NEW YORK (CBSNewYork) — Chances are, you did not win the 337-Million Powerball Jackpot.

But stretching your dollars with these tips can help make the money you do have work harder for you.

Carmen Wong Ulrich, finance expert and author of The Real Cost of Living, sat down with TV-55’s John Elliott and Lisa Kerney to answer the 5 big questions people have about money

Where is the safest place to put your money?

Always the bank, said Ulrich. Pick between a checking or savings account, depending on what your plans are for your funds. In terms of investing, “if you want a return, you’re going to have a little bit of a risk,” Ulrich said.

Either way, she said, “you want to make sure you are not putting the money under the couch.” Fire and burglars could take away your life savings in an instant.

Where can I put my cash?

Inflation can cut the value off your cash 2 to 3 percent a year. But UIrich said cash is still the best form of emergency funds, over a credit card.

“Think of it as a lesser of two evils. What happens if that income goes away? What are you going to use? The money that’s shrinking a little bit every year, or a credit card, which is on average 14%,” explained Ulrich. “Keep that emergency fund in cash.

And if you want to make sure you keep earning on that cash, she says to shop around. Shoot for 1 percent from places like, or go to a credit union.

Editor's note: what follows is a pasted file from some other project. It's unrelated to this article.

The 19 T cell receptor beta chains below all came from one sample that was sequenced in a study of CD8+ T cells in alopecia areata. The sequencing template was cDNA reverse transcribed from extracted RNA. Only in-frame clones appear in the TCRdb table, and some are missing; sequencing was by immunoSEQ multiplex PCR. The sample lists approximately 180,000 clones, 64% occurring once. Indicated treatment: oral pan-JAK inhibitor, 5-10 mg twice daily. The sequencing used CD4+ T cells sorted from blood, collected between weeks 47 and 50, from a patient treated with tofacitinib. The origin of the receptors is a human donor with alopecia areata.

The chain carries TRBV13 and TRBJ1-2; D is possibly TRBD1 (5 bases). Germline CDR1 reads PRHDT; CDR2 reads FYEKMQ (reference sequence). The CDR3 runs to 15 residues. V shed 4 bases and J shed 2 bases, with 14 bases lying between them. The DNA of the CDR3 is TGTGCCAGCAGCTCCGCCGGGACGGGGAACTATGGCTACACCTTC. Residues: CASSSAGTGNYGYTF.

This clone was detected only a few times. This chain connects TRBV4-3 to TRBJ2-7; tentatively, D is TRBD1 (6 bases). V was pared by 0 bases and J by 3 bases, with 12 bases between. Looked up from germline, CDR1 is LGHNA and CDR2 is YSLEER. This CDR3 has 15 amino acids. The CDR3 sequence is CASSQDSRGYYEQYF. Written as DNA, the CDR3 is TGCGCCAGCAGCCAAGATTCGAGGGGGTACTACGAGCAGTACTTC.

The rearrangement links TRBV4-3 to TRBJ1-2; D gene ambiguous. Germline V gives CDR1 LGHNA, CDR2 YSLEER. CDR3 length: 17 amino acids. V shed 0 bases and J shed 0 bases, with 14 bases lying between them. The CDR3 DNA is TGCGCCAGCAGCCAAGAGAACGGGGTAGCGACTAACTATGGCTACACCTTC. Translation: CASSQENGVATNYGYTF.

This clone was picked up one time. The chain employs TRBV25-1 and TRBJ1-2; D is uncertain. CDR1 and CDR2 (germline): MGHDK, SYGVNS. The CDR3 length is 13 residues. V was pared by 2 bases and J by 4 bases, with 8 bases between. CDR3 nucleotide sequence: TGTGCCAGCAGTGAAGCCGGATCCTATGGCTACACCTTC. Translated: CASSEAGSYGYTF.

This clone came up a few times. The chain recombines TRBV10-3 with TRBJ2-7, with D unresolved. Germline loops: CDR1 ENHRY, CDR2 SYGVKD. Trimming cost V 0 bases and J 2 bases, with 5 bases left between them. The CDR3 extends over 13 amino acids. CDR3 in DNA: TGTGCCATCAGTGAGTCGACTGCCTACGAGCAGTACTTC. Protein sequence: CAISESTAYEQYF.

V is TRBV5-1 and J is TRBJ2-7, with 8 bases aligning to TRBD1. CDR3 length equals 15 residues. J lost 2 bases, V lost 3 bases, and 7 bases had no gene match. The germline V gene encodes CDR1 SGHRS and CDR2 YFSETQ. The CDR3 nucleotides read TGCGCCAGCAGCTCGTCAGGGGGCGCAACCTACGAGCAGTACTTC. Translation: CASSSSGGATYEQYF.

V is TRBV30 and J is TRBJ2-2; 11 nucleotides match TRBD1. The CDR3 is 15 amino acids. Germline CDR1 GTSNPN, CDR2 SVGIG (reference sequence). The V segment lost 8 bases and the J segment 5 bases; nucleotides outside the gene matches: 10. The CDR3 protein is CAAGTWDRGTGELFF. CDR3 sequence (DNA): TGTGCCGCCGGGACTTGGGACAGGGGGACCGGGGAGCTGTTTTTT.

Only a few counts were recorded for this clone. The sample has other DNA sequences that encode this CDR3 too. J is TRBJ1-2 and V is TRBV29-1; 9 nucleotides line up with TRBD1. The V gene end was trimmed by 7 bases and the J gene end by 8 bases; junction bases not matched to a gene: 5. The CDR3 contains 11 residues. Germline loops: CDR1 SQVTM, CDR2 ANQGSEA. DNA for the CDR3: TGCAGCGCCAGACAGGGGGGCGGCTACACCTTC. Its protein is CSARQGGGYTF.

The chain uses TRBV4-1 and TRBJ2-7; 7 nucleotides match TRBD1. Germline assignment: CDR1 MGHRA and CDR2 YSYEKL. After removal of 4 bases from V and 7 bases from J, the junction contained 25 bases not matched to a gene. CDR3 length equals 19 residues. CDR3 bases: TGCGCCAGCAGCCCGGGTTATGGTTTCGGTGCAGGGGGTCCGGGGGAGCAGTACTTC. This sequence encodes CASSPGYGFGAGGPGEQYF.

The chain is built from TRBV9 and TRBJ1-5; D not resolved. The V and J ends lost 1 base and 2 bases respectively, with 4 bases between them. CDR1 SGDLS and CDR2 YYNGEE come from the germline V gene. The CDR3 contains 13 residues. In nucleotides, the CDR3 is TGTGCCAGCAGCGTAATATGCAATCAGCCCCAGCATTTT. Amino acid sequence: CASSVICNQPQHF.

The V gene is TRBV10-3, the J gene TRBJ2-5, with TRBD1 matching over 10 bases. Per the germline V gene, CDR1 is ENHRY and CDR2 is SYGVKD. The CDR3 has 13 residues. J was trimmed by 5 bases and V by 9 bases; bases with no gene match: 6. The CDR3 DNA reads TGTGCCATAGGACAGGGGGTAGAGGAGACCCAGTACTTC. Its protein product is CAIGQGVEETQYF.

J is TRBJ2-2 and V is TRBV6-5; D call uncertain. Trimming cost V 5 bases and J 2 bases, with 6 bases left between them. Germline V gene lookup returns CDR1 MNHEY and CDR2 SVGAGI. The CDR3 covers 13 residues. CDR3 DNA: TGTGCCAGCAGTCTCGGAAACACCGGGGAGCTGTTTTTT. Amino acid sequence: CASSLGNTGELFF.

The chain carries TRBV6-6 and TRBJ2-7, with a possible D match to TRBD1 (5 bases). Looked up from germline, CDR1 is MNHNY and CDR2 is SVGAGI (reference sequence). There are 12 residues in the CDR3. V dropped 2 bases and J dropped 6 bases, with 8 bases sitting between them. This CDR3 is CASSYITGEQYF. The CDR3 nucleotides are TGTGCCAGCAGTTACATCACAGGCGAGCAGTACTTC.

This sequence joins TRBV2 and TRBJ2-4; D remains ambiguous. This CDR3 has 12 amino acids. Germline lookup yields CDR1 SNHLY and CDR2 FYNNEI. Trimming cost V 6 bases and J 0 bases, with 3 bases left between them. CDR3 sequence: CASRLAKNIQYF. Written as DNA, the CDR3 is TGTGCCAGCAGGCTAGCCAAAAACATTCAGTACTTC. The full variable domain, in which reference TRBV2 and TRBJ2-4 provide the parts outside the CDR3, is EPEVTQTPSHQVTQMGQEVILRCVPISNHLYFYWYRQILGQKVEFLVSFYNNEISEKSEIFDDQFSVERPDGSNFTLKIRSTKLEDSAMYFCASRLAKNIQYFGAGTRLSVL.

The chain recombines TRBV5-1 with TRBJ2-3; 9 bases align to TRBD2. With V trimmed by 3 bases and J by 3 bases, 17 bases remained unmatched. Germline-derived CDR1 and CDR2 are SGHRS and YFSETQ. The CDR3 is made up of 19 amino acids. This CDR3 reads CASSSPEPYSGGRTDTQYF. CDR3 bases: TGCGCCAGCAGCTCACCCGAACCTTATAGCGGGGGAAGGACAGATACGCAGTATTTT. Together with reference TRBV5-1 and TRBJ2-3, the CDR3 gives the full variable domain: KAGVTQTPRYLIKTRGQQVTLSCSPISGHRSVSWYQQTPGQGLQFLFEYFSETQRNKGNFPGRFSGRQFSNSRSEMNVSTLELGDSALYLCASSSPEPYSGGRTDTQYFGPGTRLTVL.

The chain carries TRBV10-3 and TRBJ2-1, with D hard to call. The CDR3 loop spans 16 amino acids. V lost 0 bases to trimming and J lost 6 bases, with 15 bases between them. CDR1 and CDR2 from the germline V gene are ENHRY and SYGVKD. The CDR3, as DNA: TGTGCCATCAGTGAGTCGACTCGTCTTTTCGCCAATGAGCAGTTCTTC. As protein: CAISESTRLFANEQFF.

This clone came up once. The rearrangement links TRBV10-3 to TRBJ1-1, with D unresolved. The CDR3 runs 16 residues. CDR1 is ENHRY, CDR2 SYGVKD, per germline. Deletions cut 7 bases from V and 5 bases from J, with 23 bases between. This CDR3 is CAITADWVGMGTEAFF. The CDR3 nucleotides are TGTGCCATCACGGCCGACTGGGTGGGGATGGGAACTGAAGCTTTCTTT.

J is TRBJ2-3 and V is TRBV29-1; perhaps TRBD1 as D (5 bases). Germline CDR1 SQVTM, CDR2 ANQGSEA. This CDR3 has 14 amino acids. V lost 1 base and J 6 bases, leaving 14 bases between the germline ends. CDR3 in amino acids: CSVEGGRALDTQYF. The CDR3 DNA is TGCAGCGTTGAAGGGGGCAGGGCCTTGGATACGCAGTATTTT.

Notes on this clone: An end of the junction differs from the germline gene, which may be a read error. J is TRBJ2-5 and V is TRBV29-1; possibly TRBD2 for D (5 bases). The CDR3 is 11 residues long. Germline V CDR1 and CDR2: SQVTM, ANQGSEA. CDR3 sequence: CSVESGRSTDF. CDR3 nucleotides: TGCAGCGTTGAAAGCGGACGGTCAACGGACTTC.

Is it smart to pay your mortgage off early?

The answer to this question depends on personal factors. Saving for retirement, paying of credit card bills and addressing high-interest debt should come first, especially if you have a mortgage with a low interest rate.

“If you’re all set on all those other fronts, then repay your mortgage,” said Ulrich.

What is the best way to save for college?

“Early and often,” said Ulrich. “But 529s are great.”

529s are educational savings plan operated through the state or an educational institution. They were created in 1996 to allow parents to better utilize the money they save for their children’s tuition. When you use a 529, you the money you are saving can grow.

“You can invest it, tax-free for educational means,” said Ulrich.

How much is enough when saving for retirement?

“That magic number—it doesn’t exist,” said Ulrich.

Again, she said, a safe amount for retirement depends on a number of factors, including if a person plans to rent a home, own a home, take care of aging parents or support their own children.

One website that can help suggest an appropriate number is Ulrich said it offers a calculator that takes all of these factors into account and offers a general number value.

For more advice from Ulrich, watch the full interview below.


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